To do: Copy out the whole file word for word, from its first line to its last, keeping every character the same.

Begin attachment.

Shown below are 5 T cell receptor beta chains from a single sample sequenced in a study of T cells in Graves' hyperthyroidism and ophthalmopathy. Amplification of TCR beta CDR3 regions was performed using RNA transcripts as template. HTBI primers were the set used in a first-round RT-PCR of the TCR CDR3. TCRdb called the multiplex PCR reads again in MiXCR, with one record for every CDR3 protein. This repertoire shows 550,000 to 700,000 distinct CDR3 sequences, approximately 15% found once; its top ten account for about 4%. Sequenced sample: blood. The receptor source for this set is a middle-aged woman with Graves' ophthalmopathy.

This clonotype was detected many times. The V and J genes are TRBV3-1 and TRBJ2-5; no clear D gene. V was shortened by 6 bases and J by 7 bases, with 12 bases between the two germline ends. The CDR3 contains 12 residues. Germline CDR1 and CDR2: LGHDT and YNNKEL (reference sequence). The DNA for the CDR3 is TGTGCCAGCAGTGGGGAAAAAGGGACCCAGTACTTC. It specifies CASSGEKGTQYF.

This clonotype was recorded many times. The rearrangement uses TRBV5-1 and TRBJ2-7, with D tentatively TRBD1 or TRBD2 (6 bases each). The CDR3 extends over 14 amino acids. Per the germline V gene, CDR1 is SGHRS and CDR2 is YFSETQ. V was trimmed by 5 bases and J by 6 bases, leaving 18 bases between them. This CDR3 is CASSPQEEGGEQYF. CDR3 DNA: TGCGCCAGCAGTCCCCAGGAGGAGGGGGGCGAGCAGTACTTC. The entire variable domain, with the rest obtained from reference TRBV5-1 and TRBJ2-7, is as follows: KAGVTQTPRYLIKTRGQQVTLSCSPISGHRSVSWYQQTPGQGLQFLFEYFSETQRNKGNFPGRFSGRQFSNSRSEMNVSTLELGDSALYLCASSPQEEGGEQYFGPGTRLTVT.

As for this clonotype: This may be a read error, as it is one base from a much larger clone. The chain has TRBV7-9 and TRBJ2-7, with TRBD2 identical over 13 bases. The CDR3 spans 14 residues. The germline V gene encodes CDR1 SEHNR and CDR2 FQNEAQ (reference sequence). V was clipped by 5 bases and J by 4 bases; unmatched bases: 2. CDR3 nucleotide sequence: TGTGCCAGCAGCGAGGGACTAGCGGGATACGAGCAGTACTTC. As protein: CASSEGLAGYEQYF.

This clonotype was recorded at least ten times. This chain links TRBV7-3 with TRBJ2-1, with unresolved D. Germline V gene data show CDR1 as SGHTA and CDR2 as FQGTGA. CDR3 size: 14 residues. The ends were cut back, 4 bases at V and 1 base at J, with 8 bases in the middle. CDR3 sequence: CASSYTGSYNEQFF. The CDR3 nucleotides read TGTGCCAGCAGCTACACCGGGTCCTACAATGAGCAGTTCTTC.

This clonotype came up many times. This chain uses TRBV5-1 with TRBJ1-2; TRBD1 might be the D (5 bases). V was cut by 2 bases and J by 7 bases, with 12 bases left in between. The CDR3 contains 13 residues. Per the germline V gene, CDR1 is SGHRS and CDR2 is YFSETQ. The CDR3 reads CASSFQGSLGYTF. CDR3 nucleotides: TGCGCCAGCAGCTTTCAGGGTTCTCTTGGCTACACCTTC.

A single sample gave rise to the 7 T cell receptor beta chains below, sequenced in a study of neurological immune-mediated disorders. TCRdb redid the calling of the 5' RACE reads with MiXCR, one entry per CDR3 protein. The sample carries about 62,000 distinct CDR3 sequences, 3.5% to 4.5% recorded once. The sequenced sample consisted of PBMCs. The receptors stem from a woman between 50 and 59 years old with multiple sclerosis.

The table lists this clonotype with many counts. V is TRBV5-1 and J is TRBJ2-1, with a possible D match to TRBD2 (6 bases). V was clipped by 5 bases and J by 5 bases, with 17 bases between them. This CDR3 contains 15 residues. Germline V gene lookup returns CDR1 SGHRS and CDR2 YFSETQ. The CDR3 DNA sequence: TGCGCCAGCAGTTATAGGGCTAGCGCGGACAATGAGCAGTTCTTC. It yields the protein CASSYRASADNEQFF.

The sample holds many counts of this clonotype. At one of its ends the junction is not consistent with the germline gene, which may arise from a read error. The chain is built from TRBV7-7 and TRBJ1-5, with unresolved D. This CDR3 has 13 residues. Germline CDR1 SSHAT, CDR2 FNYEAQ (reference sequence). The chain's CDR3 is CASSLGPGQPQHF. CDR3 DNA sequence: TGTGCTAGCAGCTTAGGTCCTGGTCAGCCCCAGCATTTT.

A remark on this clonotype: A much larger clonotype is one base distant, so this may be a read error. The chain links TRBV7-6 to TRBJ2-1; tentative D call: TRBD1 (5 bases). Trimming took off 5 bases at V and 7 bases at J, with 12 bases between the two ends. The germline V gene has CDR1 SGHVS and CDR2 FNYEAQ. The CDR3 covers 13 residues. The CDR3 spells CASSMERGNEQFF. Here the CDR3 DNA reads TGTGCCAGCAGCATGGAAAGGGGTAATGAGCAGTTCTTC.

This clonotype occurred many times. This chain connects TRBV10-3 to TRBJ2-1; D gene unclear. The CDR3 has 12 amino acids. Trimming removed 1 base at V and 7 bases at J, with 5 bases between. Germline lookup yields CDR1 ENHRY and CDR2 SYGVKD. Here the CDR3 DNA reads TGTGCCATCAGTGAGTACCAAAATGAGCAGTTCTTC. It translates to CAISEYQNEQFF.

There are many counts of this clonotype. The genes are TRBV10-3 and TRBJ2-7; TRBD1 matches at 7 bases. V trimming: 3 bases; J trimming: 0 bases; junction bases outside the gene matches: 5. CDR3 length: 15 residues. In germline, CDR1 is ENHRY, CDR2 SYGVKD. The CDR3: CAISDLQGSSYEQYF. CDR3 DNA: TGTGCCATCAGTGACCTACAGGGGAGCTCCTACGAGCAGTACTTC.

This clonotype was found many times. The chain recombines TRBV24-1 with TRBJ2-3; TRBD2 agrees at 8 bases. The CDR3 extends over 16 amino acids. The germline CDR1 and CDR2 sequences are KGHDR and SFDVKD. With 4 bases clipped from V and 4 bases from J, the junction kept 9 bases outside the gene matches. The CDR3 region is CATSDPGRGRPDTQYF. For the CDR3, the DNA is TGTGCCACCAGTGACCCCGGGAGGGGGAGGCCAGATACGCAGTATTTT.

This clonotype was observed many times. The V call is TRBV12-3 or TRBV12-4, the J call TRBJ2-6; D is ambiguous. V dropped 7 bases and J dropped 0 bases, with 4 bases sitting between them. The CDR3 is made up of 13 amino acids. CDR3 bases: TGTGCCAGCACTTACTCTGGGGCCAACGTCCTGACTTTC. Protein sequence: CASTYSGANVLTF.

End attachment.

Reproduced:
Shown below are 5 T cell receptor beta chains from a single sample sequenced in a study of T cells in Graves' hyperthyroidism and ophthalmopathy. Amplification of TCR beta CDR3 regions was performed using RNA transcripts as template. HTBI primers were the set used in a first-round RT-PCR of the TCR CDR3. TCRdb called the multiplex PCR reads again in MiXCR, with one record for every CDR3 protein. This repertoire shows 550,000 to 700,000 distinct CDR3 sequences, approximately 15% found once; its top ten account for about 4%. Sequenced sample: blood. The receptor source for this set is a middle-aged woman with Graves' ophthalmopathy.

This clonotype was detected many times. The V and J genes are TRBV3-1 and TRBJ2-5; no clear D gene. V was shortened by 6 bases and J by 7 bases, with 12 bases between the two germline ends. The CDR3 contains 12 residues. Germline CDR1 and CDR2: LGHDT and YNNKEL (reference sequence). The DNA for the CDR3 is TGTGCCAGCAGTGGGGAAAAAGGGACCCAGTACTTC. It specifies CASSGEKGTQYF.

This clonotype was recorded many times. The rearrangement uses TRBV5-1 and TRBJ2-7, with D tentatively TRBD1 or TRBD2 (6 bases each). The CDR3 extends over 14 amino acids. Per the germline V gene, CDR1 is SGHRS and CDR2 is YFSETQ. V was trimmed by 5 bases and J by 6 bases, leaving 18 bases between them. This CDR3 is CASSPQEEGGEQYF. CDR3 DNA: TGCGCCAGCAGTCCCCAGGAGGAGGGGGGCGAGCAGTACTTC. The entire variable domain, with the rest obtained from reference TRBV5-1 and TRBJ2-7, is as follows: KAGVTQTPRYLIKTRGQQVTLSCSPISGHRSVSWYQQTPGQGLQFLFEYFSETQRNKGNFPGRFSGRQFSNSRSEMNVSTLELGDSALYLCASSPQEEGGEQYFGPGTRLTVT.

As for this clonotype: This may be a read error, as it is one base from a much larger clone. The chain has TRBV7-9 and TRBJ2-7, with TRBD2 identical over 13 bases. The CDR3 spans 14 residues. The germline V gene encodes CDR1 SEHNR and CDR2 FQNEAQ (reference sequence). V was clipped by 5 bases and J by 4 bases; unmatched bases: 2. CDR3 nucleotide sequence: TGTGCCAGCAGCGAGGGACTAGCGGGATACGAGCAGTACTTC. As protein: CASSEGLAGYEQYF.

This clonotype was recorded at least ten times. This chain links TRBV7-3 with TRBJ2-1, with unresolved D. Germline V gene data show CDR1 as SGHTA and CDR2 as FQGTGA. CDR3 size: 14 residues. The ends were cut back, 4 bases at V and 1 base at J, with 8 bases in the middle. CDR3 sequence: CASSYTGSYNEQFF. The CDR3 nucleotides read TGTGCCAGCAGCTACACCGGGTCCTACAATGAGCAGTTCTTC.

This clonotype came up many times. This chain uses TRBV5-1 with TRBJ1-2; TRBD1 might be the D (5 bases). V was cut by 2 bases and J by 7 bases, with 12 bases left in between. The CDR3 contains 13 residues. Per the germline V gene, CDR1 is SGHRS and CDR2 is YFSETQ. The CDR3 reads CASSFQGSLGYTF. CDR3 nucleotides: TGCGCCAGCAGCTTTCAGGGTTCTCTTGGCTACACCTTC.

A single sample gave rise to the 7 T cell receptor beta chains below, sequenced in a study of neurological immune-mediated disorders. TCRdb redid the calling of the 5' RACE reads with MiXCR, one entry per CDR3 protein. The sample carries about 62,000 distinct CDR3 sequences, 3.5% to 4.5% recorded once. The sequenced sample consisted of PBMCs. The receptors stem from a woman between 50 and 59 years old with multiple sclerosis.

The table lists this clonotype with many counts. V is TRBV5-1 and J is TRBJ2-1, with a possible D match to TRBD2 (6 bases). V was clipped by 5 bases and J by 5 bases, with 17 bases between them. This CDR3 contains 15 residues. Germline V gene lookup returns CDR1 SGHRS and CDR2 YFSETQ. The CDR3 DNA sequence: TGCGCCAGCAGTTATAGGGCTAGCGCGGACAATGAGCAGTTCTTC. It yields the protein CASSYRASADNEQFF.

The sample holds many counts of this clonotype. At one of its ends the junction is not consistent with the germline gene, which may arise from a read error. The chain is built from TRBV7-7 and TRBJ1-5, with unresolved D. This CDR3 has 13 residues. Germline CDR1 SSHAT, CDR2 FNYEAQ (reference sequence). The chain's CDR3 is CASSLGPGQPQHF. CDR3 DNA sequence: TGTGCTAGCAGCTTAGGTCCTGGTCAGCCCCAGCATTTT.

A remark on this clonotype: A much larger clonotype is one base distant, so this may be a read error. The chain links TRBV7-6 to TRBJ2-1; tentative D call: TRBD1 (5 bases). Trimming took off 5 bases at V and 7 bases at J, with 12 bases between the two ends. The germline V gene has CDR1 SGHVS and CDR2 FNYEAQ. The CDR3 covers 13 residues. The CDR3 spells CASSMERGNEQFF. Here the CDR3 DNA reads TGTGCCAGCAGCATGGAAAGGGGTAATGAGCAGTTCTTC.

This clonotype occurred many times. This chain connects TRBV10-3 to TRBJ2-1; D gene unclear. The CDR3 has 12 amino acids. Trimming removed 1 base at V and 7 bases at J, with 5 bases between. Germline lookup yields CDR1 ENHRY and CDR2 SYGVKD. Here the CDR3 DNA reads TGTGCCATCAGTGAGTACCAAAATGAGCAGTTCTTC. It translates to CAISEYQNEQFF.

There are many counts of this clonotype. The genes are TRBV10-3 and TRBJ2-7; TRBD1 matches at 7 bases. V trimming: 3 bases; J trimming: 0 bases; junction bases outside the gene matches: 5. CDR3 length: 15 residues. In germline, CDR1 is ENHRY, CDR2 SYGVKD. The CDR3: CAISDLQGSSYEQYF. CDR3 DNA: TGTGCCATCAGTGACCTACAGGGGAGCTCCTACGAGCAGTACTTC.

This clonotype was found many times. The chain recombines TRBV24-1 with TRBJ2-3; TRBD2 agrees at 8 bases. The CDR3 extends over 16 amino acids. The germline CDR1 and CDR2 sequences are KGHDR and SFDVKD. With 4 bases clipped from V and 4 bases from J, the junction kept 9 bases outside the gene matches. The CDR3 region is CATSDPGRGRPDTQYF. For the CDR3, the DNA is TGTGCCACCAGTGACCCCGGGAGGGGGAGGCCAGATACGCAGTATTTT.

This clonotype was observed many times. The V call is TRBV12-3 or TRBV12-4, the J call TRBJ2-6; D is ambiguous. V dropped 7 bases and J dropped 0 bases, with 4 bases sitting between them. The CDR3 is made up of 13 amino acids. CDR3 bases: TGTGCCAGCACTTACTCTGGGGCCAACGTCCTGACTTTC. Protein sequence: CASTYSGANVLTF.